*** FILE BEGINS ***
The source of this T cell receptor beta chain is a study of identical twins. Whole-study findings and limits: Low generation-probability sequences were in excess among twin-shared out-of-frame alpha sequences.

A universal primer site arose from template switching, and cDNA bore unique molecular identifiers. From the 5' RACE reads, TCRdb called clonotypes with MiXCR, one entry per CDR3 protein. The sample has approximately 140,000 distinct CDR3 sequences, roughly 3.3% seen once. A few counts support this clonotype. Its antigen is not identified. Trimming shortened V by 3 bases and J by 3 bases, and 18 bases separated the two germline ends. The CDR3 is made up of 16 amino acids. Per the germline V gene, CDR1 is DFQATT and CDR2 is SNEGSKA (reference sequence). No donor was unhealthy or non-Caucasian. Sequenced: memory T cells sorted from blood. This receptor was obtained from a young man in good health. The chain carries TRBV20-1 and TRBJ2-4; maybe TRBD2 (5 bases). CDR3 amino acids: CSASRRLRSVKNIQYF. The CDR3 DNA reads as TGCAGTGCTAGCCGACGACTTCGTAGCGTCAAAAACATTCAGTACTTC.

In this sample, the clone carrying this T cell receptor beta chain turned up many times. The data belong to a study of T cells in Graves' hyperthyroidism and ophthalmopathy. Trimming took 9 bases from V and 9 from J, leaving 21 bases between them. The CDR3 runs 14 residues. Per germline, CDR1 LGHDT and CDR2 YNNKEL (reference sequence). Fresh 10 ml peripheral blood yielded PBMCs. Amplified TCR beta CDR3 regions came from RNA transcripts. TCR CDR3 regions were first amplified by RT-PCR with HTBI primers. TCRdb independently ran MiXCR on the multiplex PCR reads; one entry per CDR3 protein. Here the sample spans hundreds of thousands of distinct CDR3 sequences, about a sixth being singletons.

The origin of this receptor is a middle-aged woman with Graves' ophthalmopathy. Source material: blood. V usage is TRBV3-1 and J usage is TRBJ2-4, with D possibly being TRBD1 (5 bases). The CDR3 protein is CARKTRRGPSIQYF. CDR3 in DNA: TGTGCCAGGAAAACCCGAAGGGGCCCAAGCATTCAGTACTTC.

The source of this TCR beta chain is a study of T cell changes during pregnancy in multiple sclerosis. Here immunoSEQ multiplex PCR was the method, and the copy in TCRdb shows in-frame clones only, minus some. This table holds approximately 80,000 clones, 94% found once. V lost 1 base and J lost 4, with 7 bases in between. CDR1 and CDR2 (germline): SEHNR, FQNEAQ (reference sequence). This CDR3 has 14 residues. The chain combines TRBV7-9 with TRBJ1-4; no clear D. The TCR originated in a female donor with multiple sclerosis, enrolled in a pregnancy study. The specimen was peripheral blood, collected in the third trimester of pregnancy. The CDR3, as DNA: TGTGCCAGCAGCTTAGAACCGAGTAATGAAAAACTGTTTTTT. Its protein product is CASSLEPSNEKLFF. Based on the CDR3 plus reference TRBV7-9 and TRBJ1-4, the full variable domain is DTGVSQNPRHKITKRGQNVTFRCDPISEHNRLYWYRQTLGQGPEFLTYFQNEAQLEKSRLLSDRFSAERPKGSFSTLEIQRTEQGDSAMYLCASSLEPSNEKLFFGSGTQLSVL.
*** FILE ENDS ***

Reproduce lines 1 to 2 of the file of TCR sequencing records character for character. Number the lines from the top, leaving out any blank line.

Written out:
The source of this T cell receptor beta chain is a study of identical twins. Whole-study findings and limits: Low generation-probability sequences were in excess among twin-shared out-of-frame alpha sequences.

A universal primer site arose from template switching, and cDNA bore unique molecular identifiers. From the 5' RACE reads, TCRdb called clonotypes with MiXCR, one entry per CDR3 protein. The sample has approximately 140,000 distinct CDR3 sequences, roughly 3.3% seen once. A few counts support this clonotype. Its antigen is not identified. Trimming shortened V by 3 bases and J by 3 bases, and 18 bases separated the two germline ends. The CDR3 is made up of 16 amino acids. Per the germline V gene, CDR1 is DFQATT and CDR2 is SNEGSKA (reference sequence). No donor was unhealthy or non-Caucasian. Sequenced: memory T cells sorted from blood. This receptor was obtained from a young man in good health. The chain carries TRBV20-1 and TRBJ2-4; maybe TRBD2 (5 bases). CDR3 amino acids: CSASRRLRSVKNIQYF. The CDR3 DNA reads as TGCAGTGCTAGCCGACGACTTCGTAGCGTCAAAAACATTCAGTACTTC.